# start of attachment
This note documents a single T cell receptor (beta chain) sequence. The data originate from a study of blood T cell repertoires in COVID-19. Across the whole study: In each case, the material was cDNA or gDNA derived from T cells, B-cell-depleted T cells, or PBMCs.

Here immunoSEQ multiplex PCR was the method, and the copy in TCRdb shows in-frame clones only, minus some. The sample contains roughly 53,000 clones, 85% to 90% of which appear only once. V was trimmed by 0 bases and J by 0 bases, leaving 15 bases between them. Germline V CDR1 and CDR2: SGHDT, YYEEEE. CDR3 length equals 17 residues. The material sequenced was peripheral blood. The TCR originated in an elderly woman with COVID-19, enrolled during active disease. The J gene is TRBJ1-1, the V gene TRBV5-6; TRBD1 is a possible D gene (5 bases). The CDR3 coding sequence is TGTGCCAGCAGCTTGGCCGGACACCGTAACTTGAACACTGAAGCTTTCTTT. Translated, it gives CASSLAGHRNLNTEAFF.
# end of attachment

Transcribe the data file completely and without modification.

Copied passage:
This note documents a single T cell receptor (beta chain) sequence. The data originate from a study of blood T cell repertoires in COVID-19. Across the whole study: In each case, the material was cDNA or gDNA derived from T cells, B-cell-depleted T cells, or PBMCs.

Here immunoSEQ multiplex PCR was the method, and the copy in TCRdb shows in-frame clones only, minus some. The sample contains roughly 53,000 clones, 85% to 90% of which appear only once. V was trimmed by 0 bases and J by 0 bases, leaving 15 bases between them. Germline V CDR1 and CDR2: SGHDT, YYEEEE. CDR3 length equals 17 residues. The material sequenced was peripheral blood. The TCR originated in an elderly woman with COVID-19, enrolled during active disease. The J gene is TRBJ1-1, the V gene TRBV5-6; TRBD1 is a possible D gene (5 bases). The CDR3 coding sequence is TGTGCCAGCAGCTTGGCCGGACACCGTAACTTGAACACTGAAGCTTTCTTT. Translated, it gives CASSLAGHRNLNTEAFF.